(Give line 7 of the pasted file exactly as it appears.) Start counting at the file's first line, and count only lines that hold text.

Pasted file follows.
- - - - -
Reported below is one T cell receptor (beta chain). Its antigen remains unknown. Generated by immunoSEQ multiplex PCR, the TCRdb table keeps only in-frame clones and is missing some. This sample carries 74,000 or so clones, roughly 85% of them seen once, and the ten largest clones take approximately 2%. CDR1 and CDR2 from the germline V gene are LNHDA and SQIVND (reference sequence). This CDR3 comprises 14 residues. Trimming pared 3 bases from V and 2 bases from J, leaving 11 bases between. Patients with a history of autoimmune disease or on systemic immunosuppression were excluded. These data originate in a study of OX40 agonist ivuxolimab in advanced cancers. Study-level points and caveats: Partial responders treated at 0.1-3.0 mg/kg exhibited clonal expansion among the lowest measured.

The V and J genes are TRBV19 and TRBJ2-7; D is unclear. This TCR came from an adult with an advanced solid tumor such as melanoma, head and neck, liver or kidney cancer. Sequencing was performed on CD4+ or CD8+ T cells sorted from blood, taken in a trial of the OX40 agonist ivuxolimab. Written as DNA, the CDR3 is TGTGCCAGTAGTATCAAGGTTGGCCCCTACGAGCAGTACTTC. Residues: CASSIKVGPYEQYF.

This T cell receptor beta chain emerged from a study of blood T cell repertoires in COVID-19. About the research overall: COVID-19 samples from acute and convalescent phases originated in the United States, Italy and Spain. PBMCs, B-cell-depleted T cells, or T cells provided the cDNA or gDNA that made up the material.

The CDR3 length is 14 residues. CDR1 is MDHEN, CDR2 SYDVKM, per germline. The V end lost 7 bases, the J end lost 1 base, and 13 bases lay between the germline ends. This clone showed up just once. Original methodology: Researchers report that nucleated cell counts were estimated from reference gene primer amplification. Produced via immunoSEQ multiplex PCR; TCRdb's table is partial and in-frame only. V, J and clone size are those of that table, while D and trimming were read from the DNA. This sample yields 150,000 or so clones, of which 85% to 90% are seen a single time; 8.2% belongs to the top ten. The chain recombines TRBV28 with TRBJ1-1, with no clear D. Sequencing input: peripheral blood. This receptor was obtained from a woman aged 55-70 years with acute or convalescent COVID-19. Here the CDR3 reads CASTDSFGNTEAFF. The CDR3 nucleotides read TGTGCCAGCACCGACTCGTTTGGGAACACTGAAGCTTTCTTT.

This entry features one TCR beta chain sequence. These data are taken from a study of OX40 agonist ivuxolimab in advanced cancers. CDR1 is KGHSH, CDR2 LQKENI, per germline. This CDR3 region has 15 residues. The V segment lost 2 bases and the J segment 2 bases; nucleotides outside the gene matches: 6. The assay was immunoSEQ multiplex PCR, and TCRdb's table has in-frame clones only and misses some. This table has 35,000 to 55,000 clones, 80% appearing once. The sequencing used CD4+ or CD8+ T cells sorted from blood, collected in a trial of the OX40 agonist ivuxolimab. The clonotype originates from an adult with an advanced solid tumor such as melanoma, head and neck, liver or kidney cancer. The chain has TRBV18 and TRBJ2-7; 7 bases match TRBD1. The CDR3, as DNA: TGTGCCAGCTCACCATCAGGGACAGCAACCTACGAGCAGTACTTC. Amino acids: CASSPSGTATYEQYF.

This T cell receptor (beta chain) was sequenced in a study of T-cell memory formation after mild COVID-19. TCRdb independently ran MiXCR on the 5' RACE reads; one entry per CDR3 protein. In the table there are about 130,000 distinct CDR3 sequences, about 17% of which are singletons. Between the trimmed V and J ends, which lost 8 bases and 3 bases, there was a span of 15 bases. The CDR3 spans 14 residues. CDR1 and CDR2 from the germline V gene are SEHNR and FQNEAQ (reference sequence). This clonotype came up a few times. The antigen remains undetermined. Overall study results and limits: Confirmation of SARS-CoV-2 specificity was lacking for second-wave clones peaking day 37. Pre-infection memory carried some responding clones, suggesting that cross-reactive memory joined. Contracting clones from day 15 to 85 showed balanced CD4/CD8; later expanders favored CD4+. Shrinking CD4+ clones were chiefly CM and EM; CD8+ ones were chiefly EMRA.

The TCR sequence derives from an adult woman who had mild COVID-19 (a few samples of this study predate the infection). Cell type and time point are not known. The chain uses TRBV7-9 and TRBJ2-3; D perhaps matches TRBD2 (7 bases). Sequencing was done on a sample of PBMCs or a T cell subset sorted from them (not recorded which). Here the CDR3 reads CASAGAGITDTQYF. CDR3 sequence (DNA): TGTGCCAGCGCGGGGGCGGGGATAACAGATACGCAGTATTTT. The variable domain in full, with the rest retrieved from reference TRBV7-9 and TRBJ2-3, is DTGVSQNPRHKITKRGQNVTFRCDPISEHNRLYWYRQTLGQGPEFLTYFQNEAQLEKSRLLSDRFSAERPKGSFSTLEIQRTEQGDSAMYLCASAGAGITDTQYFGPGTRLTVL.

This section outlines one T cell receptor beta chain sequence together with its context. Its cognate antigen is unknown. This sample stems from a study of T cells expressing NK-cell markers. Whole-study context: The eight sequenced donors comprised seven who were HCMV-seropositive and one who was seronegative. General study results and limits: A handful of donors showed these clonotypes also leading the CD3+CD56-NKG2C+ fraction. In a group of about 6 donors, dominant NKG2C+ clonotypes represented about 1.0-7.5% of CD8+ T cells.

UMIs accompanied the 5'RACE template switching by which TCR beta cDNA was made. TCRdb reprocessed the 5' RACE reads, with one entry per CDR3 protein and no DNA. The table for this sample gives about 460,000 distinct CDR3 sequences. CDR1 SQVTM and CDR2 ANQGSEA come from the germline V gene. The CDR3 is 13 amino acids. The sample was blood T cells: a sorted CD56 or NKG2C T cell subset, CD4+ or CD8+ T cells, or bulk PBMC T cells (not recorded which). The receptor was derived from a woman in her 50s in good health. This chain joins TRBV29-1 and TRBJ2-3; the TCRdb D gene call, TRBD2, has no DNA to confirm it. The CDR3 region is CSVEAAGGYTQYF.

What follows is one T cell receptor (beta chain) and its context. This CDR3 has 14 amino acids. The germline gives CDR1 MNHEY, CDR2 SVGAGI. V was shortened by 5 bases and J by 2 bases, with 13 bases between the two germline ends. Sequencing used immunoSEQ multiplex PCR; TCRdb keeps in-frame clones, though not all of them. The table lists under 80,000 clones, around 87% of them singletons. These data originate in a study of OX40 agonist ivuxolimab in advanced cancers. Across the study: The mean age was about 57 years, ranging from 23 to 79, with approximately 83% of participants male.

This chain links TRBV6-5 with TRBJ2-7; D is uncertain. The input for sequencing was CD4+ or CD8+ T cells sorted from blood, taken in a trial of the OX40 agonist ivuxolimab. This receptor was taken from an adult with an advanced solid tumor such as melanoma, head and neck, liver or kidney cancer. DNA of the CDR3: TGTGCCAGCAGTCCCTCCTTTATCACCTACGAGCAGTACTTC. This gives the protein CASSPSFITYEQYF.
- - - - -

The TCR sequence derives from an adult woman who had mild COVID-19 (a few samples of this study predate the infection). Cell type and time point are not known. The chain uses TRBV7-9 and TRBJ2-3; D perhaps matches TRBD2 (7 bases). Sequencing was done on a sample of PBMCs or a T cell subset sorted from them (not recorded which). Here the CDR3 reads CASAGAGITDTQYF. CDR3 sequence (DNA): TGTGCCAGCGCGGGGGCGGGGATAACAGATACGCAGTATTTT. The variable domain in full, with the rest retrieved from reference TRBV7-9 and TRBJ2-3, is DTGVSQNPRHKITKRGQNVTFRCDPISEHNRLYWYRQTLGQGPEFLTYFQNEAQLEKSRLLSDRFSAERPKGSFSTLEIQRTEQGDSAMYLCASAGAGITDTQYFGPGTRLTVL.